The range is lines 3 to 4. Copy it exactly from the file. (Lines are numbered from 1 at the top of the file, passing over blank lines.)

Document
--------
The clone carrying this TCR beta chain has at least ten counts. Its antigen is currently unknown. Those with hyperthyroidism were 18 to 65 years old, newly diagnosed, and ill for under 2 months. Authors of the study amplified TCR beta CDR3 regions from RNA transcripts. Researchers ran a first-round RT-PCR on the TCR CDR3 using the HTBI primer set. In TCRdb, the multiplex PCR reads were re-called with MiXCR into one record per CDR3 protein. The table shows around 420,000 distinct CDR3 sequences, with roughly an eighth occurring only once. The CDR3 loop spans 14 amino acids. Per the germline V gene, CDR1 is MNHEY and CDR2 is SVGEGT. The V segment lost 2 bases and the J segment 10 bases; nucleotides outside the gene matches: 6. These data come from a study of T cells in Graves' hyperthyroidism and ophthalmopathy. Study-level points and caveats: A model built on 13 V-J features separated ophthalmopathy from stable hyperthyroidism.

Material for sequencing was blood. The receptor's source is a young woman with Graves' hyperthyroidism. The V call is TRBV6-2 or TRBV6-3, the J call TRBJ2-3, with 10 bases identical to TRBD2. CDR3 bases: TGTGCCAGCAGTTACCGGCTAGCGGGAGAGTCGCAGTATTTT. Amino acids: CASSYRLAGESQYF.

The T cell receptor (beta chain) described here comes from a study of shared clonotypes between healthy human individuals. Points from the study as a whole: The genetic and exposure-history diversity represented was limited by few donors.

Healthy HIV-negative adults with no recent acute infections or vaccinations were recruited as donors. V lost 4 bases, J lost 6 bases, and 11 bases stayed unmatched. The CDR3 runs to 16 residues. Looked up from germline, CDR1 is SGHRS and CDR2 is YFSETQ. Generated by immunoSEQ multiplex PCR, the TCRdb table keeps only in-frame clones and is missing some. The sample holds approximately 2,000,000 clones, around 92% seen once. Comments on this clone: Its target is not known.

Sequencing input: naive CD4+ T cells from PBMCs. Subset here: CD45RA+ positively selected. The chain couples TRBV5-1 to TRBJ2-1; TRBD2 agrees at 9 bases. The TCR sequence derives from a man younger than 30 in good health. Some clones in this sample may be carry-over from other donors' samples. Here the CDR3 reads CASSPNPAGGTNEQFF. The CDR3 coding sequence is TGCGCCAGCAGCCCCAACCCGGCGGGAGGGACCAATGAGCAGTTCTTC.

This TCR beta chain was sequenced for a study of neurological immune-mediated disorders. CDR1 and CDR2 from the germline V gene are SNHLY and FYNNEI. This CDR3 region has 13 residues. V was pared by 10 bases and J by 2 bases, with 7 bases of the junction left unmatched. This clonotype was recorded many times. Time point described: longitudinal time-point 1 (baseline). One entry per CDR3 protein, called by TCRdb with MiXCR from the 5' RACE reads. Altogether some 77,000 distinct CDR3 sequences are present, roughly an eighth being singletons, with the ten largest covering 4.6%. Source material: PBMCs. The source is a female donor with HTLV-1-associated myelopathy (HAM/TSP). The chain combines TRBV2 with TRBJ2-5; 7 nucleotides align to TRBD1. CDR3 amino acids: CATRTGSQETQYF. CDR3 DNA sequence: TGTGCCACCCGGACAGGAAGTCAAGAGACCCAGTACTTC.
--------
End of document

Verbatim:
The T cell receptor (beta chain) described here comes from a study of shared clonotypes between healthy human individuals. Points from the study as a whole: The genetic and exposure-history diversity represented was limited by few donors.

Healthy HIV-negative adults with no recent acute infections or vaccinations were recruited as donors. V lost 4 bases, J lost 6 bases, and 11 bases stayed unmatched. The CDR3 runs to 16 residues. Looked up from germline, CDR1 is SGHRS and CDR2 is YFSETQ. Generated by immunoSEQ multiplex PCR, the TCRdb table keeps only in-frame clones and is missing some. The sample holds approximately 2,000,000 clones, around 92% seen once. Comments on this clone: Its target is not known.